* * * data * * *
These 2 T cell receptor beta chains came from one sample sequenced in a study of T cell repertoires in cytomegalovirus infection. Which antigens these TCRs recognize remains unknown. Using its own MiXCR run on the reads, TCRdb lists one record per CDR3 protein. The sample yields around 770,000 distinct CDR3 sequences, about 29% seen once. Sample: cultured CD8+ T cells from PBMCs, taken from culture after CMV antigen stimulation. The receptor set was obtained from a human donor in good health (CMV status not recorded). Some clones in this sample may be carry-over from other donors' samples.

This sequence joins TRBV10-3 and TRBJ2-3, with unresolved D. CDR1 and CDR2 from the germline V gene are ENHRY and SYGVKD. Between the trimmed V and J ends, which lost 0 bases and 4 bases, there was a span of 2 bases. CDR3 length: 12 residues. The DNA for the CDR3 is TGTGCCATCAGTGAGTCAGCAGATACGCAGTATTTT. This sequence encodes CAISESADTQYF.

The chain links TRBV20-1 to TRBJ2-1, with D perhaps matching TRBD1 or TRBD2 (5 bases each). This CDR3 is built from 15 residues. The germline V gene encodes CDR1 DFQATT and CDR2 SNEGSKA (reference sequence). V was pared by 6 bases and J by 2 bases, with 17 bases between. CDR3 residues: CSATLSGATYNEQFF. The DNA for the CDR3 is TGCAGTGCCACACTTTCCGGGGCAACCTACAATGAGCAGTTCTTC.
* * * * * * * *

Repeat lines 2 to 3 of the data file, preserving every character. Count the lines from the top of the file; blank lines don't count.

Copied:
This sequence joins TRBV10-3 and TRBJ2-3, with unresolved D. CDR1 and CDR2 from the germline V gene are ENHRY and SYGVKD. Between the trimmed V and J ends, which lost 0 bases and 4 bases, there was a span of 2 bases. CDR3 length: 12 residues. The DNA for the CDR3 is TGTGCCATCAGTGAGTCAGCAGATACGCAGTATTTT. This sequence encodes CAISESADTQYF.

The chain links TRBV20-1 to TRBJ2-1, with D perhaps matching TRBD1 or TRBD2 (5 bases each). This CDR3 is built from 15 residues. The germline V gene encodes CDR1 DFQATT and CDR2 SNEGSKA (reference sequence). V was pared by 6 bases and J by 2 bases, with 17 bases between. CDR3 residues: CSATLSGATYNEQFF. The DNA for the CDR3 is TGCAGTGCCACACTTTCCGGGGCAACCTACAATGAGCAGTTCTTC.